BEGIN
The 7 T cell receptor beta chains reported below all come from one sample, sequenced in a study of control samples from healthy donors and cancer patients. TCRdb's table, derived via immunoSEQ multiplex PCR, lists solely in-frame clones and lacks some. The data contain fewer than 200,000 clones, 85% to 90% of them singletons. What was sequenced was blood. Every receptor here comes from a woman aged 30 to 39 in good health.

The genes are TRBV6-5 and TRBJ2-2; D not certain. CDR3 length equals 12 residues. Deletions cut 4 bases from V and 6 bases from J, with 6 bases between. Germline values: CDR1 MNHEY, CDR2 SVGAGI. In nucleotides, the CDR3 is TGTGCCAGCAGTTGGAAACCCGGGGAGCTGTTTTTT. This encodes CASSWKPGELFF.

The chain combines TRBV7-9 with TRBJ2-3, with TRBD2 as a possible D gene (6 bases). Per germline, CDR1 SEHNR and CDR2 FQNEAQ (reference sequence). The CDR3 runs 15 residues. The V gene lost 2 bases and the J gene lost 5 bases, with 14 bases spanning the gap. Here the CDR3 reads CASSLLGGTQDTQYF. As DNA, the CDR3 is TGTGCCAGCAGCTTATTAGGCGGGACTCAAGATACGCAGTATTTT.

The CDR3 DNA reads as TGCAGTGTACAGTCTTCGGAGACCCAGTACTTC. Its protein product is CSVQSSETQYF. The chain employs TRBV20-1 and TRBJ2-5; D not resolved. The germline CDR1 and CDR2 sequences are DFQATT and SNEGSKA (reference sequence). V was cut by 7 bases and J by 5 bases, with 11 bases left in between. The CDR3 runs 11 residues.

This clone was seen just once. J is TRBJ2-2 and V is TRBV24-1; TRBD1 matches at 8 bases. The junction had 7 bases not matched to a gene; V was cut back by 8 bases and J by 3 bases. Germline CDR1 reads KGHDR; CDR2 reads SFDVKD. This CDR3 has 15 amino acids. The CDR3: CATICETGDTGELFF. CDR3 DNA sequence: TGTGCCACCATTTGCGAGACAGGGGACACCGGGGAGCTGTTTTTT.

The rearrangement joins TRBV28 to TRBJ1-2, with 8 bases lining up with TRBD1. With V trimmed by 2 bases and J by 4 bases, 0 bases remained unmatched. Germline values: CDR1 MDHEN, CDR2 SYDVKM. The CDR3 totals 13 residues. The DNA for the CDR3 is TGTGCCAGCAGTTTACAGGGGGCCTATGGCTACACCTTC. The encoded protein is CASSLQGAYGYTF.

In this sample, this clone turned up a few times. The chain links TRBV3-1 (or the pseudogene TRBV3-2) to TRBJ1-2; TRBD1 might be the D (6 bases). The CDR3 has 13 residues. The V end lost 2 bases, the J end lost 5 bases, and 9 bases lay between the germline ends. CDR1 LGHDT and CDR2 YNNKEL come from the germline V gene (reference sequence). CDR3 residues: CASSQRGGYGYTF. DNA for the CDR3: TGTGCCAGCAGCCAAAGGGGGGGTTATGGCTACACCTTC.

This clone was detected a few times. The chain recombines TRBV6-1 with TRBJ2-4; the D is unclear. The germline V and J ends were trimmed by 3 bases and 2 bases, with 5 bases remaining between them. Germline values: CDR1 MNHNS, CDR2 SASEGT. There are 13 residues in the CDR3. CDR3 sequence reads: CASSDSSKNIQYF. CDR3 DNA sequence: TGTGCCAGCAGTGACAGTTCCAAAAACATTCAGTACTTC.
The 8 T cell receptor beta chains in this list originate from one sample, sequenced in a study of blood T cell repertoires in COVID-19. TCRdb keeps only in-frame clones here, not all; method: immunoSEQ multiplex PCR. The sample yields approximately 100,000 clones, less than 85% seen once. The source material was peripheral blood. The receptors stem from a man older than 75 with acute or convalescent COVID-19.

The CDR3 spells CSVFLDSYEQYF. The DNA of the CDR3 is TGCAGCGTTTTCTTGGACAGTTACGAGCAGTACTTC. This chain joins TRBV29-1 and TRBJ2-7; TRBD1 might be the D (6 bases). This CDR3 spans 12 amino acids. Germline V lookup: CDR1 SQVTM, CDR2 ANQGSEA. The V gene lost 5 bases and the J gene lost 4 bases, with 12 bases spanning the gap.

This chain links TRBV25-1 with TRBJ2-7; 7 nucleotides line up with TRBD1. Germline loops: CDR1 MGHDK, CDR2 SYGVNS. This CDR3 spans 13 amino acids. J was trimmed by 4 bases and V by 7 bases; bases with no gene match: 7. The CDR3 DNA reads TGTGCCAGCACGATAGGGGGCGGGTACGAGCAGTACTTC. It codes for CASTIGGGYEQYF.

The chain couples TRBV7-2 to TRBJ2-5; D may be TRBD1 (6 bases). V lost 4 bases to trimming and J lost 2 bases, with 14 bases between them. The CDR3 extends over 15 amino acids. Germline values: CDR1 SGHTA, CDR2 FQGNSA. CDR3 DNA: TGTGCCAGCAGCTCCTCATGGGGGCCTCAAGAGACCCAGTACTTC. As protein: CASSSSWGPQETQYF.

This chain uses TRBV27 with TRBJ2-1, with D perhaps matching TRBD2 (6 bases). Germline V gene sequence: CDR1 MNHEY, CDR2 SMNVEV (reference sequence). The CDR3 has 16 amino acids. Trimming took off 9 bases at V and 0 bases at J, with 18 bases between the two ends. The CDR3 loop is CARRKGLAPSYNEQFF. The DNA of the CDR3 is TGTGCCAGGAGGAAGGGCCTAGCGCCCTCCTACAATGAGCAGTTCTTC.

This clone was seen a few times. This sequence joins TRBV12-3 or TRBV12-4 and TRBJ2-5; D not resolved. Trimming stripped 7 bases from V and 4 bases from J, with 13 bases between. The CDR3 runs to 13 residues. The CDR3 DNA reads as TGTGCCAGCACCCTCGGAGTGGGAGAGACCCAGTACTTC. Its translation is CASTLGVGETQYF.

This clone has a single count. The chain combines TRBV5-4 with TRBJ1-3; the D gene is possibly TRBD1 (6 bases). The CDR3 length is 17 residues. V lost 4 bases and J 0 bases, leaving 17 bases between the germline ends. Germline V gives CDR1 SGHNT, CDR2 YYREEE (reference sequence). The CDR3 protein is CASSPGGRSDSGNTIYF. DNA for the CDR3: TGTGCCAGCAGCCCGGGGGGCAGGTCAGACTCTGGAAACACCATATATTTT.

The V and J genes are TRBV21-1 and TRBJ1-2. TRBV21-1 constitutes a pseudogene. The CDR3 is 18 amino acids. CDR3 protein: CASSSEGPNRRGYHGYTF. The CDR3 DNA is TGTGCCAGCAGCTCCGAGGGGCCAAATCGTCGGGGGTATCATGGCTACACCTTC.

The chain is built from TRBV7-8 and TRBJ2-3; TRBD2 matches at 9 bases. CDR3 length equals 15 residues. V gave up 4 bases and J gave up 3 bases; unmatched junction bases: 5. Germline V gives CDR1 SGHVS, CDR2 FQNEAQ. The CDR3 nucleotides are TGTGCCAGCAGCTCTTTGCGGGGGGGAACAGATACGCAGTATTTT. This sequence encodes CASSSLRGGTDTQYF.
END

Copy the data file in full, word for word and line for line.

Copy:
The 7 T cell receptor beta chains reported below all come from one sample, sequenced in a study of control samples from healthy donors and cancer patients. TCRdb's table, derived via immunoSEQ multiplex PCR, lists solely in-frame clones and lacks some. The data contain fewer than 200,000 clones, 85% to 90% of them singletons. What was sequenced was blood. Every receptor here comes from a woman aged 30 to 39 in good health.

The genes are TRBV6-5 and TRBJ2-2; D not certain. CDR3 length equals 12 residues. Deletions cut 4 bases from V and 6 bases from J, with 6 bases between. Germline values: CDR1 MNHEY, CDR2 SVGAGI. In nucleotides, the CDR3 is TGTGCCAGCAGTTGGAAACCCGGGGAGCTGTTTTTT. This encodes CASSWKPGELFF.

The chain combines TRBV7-9 with TRBJ2-3, with TRBD2 as a possible D gene (6 bases). Per germline, CDR1 SEHNR and CDR2 FQNEAQ (reference sequence). The CDR3 runs 15 residues. The V gene lost 2 bases and the J gene lost 5 bases, with 14 bases spanning the gap. Here the CDR3 reads CASSLLGGTQDTQYF. As DNA, the CDR3 is TGTGCCAGCAGCTTATTAGGCGGGACTCAAGATACGCAGTATTTT.

The CDR3 DNA reads as TGCAGTGTACAGTCTTCGGAGACCCAGTACTTC. Its protein product is CSVQSSETQYF. The chain employs TRBV20-1 and TRBJ2-5; D not resolved. The germline CDR1 and CDR2 sequences are DFQATT and SNEGSKA (reference sequence). V was cut by 7 bases and J by 5 bases, with 11 bases left in between. The CDR3 runs 11 residues.

This clone was seen just once. J is TRBJ2-2 and V is TRBV24-1; TRBD1 matches at 8 bases. The junction had 7 bases not matched to a gene; V was cut back by 8 bases and J by 3 bases. Germline CDR1 reads KGHDR; CDR2 reads SFDVKD. This CDR3 has 15 amino acids. The CDR3: CATICETGDTGELFF. CDR3 DNA sequence: TGTGCCACCATTTGCGAGACAGGGGACACCGGGGAGCTGTTTTTT.

The rearrangement joins TRBV28 to TRBJ1-2, with 8 bases lining up with TRBD1. With V trimmed by 2 bases and J by 4 bases, 0 bases remained unmatched. Germline values: CDR1 MDHEN, CDR2 SYDVKM. The CDR3 totals 13 residues. The DNA for the CDR3 is TGTGCCAGCAGTTTACAGGGGGCCTATGGCTACACCTTC. The encoded protein is CASSLQGAYGYTF.

In this sample, this clone turned up a few times. The chain links TRBV3-1 (or the pseudogene TRBV3-2) to TRBJ1-2; TRBD1 might be the D (6 bases). The CDR3 has 13 residues. The V end lost 2 bases, the J end lost 5 bases, and 9 bases lay between the germline ends. CDR1 LGHDT and CDR2 YNNKEL come from the germline V gene (reference sequence). CDR3 residues: CASSQRGGYGYTF. DNA for the CDR3: TGTGCCAGCAGCCAAAGGGGGGGTTATGGCTACACCTTC.

This clone was detected a few times. The chain recombines TRBV6-1 with TRBJ2-4; the D is unclear. The germline V and J ends were trimmed by 3 bases and 2 bases, with 5 bases remaining between them. Germline values: CDR1 MNHNS, CDR2 SASEGT. There are 13 residues in the CDR3. CDR3 sequence reads: CASSDSSKNIQYF. CDR3 DNA sequence: TGTGCCAGCAGTGACAGTTCCAAAAACATTCAGTACTTC.
The 8 T cell receptor beta chains in this list originate from one sample, sequenced in a study of blood T cell repertoires in COVID-19. TCRdb keeps only in-frame clones here, not all; method: immunoSEQ multiplex PCR. The sample yields approximately 100,000 clones, less than 85% seen once. The source material was peripheral blood. The receptors stem from a man older than 75 with acute or convalescent COVID-19.

The CDR3 spells CSVFLDSYEQYF. The DNA of the CDR3 is TGCAGCGTTTTCTTGGACAGTTACGAGCAGTACTTC. This chain joins TRBV29-1 and TRBJ2-7; TRBD1 might be the D (6 bases). This CDR3 spans 12 amino acids. Germline V lookup: CDR1 SQVTM, CDR2 ANQGSEA. The V gene lost 5 bases and the J gene lost 4 bases, with 12 bases spanning the gap.

This chain links TRBV25-1 with TRBJ2-7; 7 nucleotides line up with TRBD1. Germline loops: CDR1 MGHDK, CDR2 SYGVNS. This CDR3 spans 13 amino acids. J was trimmed by 4 bases and V by 7 bases; bases with no gene match: 7. The CDR3 DNA reads TGTGCCAGCACGATAGGGGGCGGGTACGAGCAGTACTTC. It codes for CASTIGGGYEQYF.

The chain couples TRBV7-2 to TRBJ2-5; D may be TRBD1 (6 bases). V lost 4 bases to trimming and J lost 2 bases, with 14 bases between them. The CDR3 extends over 15 amino acids. Germline values: CDR1 SGHTA, CDR2 FQGNSA. CDR3 DNA: TGTGCCAGCAGCTCCTCATGGGGGCCTCAAGAGACCCAGTACTTC. As protein: CASSSSWGPQETQYF.

This chain uses TRBV27 with TRBJ2-1, with D perhaps matching TRBD2 (6 bases). Germline V gene sequence: CDR1 MNHEY, CDR2 SMNVEV (reference sequence). The CDR3 has 16 amino acids. Trimming took off 9 bases at V and 0 bases at J, with 18 bases between the two ends. The CDR3 loop is CARRKGLAPSYNEQFF. The DNA of the CDR3 is TGTGCCAGGAGGAAGGGCCTAGCGCCCTCCTACAATGAGCAGTTCTTC.

This clone was seen a few times. This sequence joins TRBV12-3 or TRBV12-4 and TRBJ2-5; D not resolved. Trimming stripped 7 bases from V and 4 bases from J, with 13 bases between. The CDR3 runs to 13 residues. The CDR3 DNA reads as TGTGCCAGCACCCTCGGAGTGGGAGAGACCCAGTACTTC. Its translation is CASTLGVGETQYF.

This clone has a single count. The chain combines TRBV5-4 with TRBJ1-3; the D gene is possibly TRBD1 (6 bases). The CDR3 length is 17 residues. V lost 4 bases and J 0 bases, leaving 17 bases between the germline ends. Germline V gives CDR1 SGHNT, CDR2 YYREEE (reference sequence). The CDR3 protein is CASSPGGRSDSGNTIYF. DNA for the CDR3: TGTGCCAGCAGCCCGGGGGGCAGGTCAGACTCTGGAAACACCATATATTTT.

The V and J genes are TRBV21-1 and TRBJ1-2. TRBV21-1 constitutes a pseudogene. The CDR3 is 18 amino acids. CDR3 protein: CASSSEGPNRRGYHGYTF. The CDR3 DNA is TGTGCCAGCAGCTCCGAGGGGCCAAATCGTCGGGGGTATCATGGCTACACCTTC.

The chain is built from TRBV7-8 and TRBJ2-3; TRBD2 matches at 9 bases. CDR3 length equals 15 residues. V gave up 4 bases and J gave up 3 bases; unmatched junction bases: 5. Germline V gives CDR1 SGHVS, CDR2 FQNEAQ. The CDR3 nucleotides are TGTGCCAGCAGCTCTTTGCGGGGGGGAACAGATACGCAGTATTTT. This sequence encodes CASSSLRGGTDTQYF.